When I left the military, it was to be my own boss. It didn’t work out so well at first, but after a few false starts, including getting kicked in the teeth a few times, I finally found something that I enjoyed doing—writing and publishing—and I turned it into a business.

I’ll start from the beginning, but before I do that, let me explain something. The reason I’m writing this new “Military Millionaire” series is to empower transitioning military veterans with the knowledge to become financially independently. The transition classes I received when I got out were good, they just didn’t provide enough information for me.  Also, I’m tired of the military “hero-or-victim” narrative spun by most of the American media, because it’s bullshit, all it does is box veterans into a corner. Military veterans are some of the most capable people I know: They show up on time, take responsibility for their actions, and can manage others effectively. I know because I am one, and employ more than a dozen veterans through Force12 Media and SOFREP.

I want to share the story of my transition from military life to my 10 years of experience in business, the executive world, and entrepreneurship. My primary goal is to help military veterans avoid simple mistakes that cost me dearly, and give them an opportunity to learn from the experiences that made a positive difference in my transition. This will also include interviews from successful veterans of industry. So now that we got all that out of the way, it’s time to get down and dirty.

A short personal history of my transition: I was a 29-year-old Navy SEAL chief petty officer with a young family. I made over a quarter million dollars buying small houses and apartments while on active duty, and I was hooked on real estate (always a great investment if you buy right). That led me to start reading books on investing and business (a good place to start for anyone). If you want to be successful, start reading about other successful people and their experiences. Then I did some simple retirement math, and realized that if I stuck around another 7-12 years (this would put me at 20 or 25 years in), I wouldn’t just be physically broke, I’d be financially broke as well. I had great income as a Navy SEAL because of all the special pays that added to my base pay, but only my base pay would factor into my retirement pay, so in essence, I would get the same retirement as a Navy cook (no offense, cooks!). Hopefully this changes in the future, but it was that way in 2006 when I took the jump and left active duty.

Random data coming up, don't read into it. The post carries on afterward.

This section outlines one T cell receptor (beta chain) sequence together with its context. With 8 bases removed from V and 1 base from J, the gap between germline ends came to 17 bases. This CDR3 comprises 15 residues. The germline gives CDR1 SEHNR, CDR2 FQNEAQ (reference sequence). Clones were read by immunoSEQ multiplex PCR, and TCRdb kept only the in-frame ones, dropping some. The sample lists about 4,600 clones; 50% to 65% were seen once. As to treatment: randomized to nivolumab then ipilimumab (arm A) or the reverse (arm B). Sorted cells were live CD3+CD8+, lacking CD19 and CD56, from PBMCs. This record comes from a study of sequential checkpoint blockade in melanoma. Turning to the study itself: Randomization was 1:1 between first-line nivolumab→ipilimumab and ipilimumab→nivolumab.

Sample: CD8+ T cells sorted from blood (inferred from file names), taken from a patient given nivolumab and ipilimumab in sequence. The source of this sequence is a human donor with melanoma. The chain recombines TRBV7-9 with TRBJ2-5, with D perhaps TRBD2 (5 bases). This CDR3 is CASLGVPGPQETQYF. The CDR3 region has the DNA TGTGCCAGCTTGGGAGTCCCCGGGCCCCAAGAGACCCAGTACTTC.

Let’s also get this straight: I’m not advocating leaving your retirement on the table. There are great benefits that come from retiring at 20 years, such as military family medical—a very important asset (more so now than ever because American healthcare is a nightmare). If you were to ask me my advice on staying longer than 20 years? Unless you’ve got a star on your shoulder, get the hell out because you’re wasting time, and that’s one of the most precious things we have.

So there I was, on active duty, meritoriously promoted to E6 at sniper cell, then selected for CPO my first at-bat while acting as the West Coast Naval Special Warfare Sniper Course manager. I was having a great career, then realized my fun meter was pegged, my back hurt, and I wanted a better life for my family. I pulled the plug.

My goal was to contract with a three-letter agency to ease my transition and start my first business. I had my first overseas deployment date as a contractor before my terminal leave ran out. I was leaving the military, and I was scared shitless. I didn’t know anything about business or how my skills would translate, but that didn’t bother me. I just knew I’d figure it out. Because military people are problem solvers, if they don’t know the answer, they know who to ask, and how to just get it done.

It was one of the best decisions I ever made.